participant can defer. For example, eliminating irregular pay such as bonus
and commission income can simplify administration. However, this could make
it more difficult to satisfy the ADP nondiscrimination test since this test
requires a more inclusive definition of compensation (Code Section 415(s)).
Other Planning Considerations
Here are a number of additional issues that bear mentioning:
An extra layer of "compensation confusion" may occur if you are in a
brother/sister or parent subsidiary group. In this case you’ll need to
coordinate the different definitions of compensation as they apply across
businesses. Also, if an employee is employed by two or more entities that
are aggregated under Code Section 414(b), (c), (m), or (o), compensation
includes compensation from all members of the group, including those
employers that do not offer the qualified plan.
Another consideration is the measuring period that is used to identify
compensation. Whether you use plan year, limitation year or another
alternative, you’ll need to make sure that you are comparing apples with
For a self-employed person (which includes sole-proprietors and partners
in a partnership), compensation is generally earned income, determined at
the end of the year, reduced by employer contributions to retirement plans
made on behalf of the self-employed individual (other than 401(k)
Employee contributions can only be made with respect to earned income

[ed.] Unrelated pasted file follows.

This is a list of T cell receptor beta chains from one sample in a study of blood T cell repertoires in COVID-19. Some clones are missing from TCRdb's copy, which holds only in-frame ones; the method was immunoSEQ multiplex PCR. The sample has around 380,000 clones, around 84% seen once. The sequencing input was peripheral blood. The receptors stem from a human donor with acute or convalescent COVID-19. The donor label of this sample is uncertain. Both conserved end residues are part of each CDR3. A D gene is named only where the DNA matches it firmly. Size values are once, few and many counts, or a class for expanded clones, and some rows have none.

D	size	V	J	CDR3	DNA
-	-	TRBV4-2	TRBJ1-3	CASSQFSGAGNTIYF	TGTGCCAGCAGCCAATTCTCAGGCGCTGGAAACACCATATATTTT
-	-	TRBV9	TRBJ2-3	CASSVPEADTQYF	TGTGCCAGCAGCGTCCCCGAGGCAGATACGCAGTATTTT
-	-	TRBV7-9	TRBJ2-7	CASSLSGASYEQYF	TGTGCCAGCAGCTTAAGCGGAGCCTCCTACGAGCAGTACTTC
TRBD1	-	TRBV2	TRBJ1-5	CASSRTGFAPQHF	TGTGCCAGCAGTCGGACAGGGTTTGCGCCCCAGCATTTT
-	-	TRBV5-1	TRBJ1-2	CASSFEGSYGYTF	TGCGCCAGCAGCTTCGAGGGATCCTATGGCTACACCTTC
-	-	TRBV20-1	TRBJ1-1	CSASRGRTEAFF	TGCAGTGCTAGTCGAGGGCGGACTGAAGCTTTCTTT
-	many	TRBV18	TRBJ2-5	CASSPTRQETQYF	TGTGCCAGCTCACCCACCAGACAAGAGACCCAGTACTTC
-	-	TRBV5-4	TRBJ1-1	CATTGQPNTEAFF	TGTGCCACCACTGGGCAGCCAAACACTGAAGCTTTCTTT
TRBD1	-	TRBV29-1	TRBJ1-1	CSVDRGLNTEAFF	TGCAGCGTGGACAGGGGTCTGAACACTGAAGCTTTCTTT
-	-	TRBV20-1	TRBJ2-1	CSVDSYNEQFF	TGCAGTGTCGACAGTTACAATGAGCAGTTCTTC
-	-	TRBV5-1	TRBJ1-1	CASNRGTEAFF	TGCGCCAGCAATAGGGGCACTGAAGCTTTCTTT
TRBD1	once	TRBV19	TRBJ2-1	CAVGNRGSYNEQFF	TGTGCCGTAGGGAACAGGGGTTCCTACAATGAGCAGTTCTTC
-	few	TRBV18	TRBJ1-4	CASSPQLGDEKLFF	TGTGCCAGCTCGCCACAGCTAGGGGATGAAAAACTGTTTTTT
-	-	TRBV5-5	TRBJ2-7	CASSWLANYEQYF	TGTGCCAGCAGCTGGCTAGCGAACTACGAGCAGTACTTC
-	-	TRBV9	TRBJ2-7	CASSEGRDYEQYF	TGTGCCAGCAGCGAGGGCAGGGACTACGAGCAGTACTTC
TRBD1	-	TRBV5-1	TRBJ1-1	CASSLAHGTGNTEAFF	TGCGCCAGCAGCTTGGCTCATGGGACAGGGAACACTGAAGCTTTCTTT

derived from the business that sponsors the plan. Even though compensation
is not determined until the end of the year, regulations provide that a
401(k) plan is permitted to accept deferrals made during the year by
partners from guaranteed payments or other cash advances made during the
year, so long as these payments do not exceed a reasonable estimate of the
partner’s earned income during the year.
In S corporations, only income that is distributed to the owner as wages
can be used for retirement plan purposes (pass through income reported on
Schedule K-1 cannot be included).
Choosing Compensation Definitions
When making decisions about the appropriate definition of compensation,
the sponsor and third-party administrator ("TPA") should consider the
- Choosing compensation definitions should begin by reviewing the types
of compensation paid by the employer and the records available for
- A definition of compensation needs to be understandable and manageable
for everyone involved in the administration of the plan, including the
sponsor, payroll provider and TPA;
- To simplify administration in a small plan, it may be appropriate to
choose a uniform definition of compensation; and
- For larger employers, it may be more cost effective to use a number of
compensation definitions. To streamline administration, compensation
should be reported to the TPA in its component parts (base compensation,
overtime, bonuses, salary deferrals, etc.).
Gaining more appreciation for the complexity of the term compensation
should help employers be more sensitive to the TPA’s request for
compensation data. Similarly, the more the TPA understands about the
employer, the more carefully definitions can be chosen that gel with the
employer’s payroll system and benefit objectives.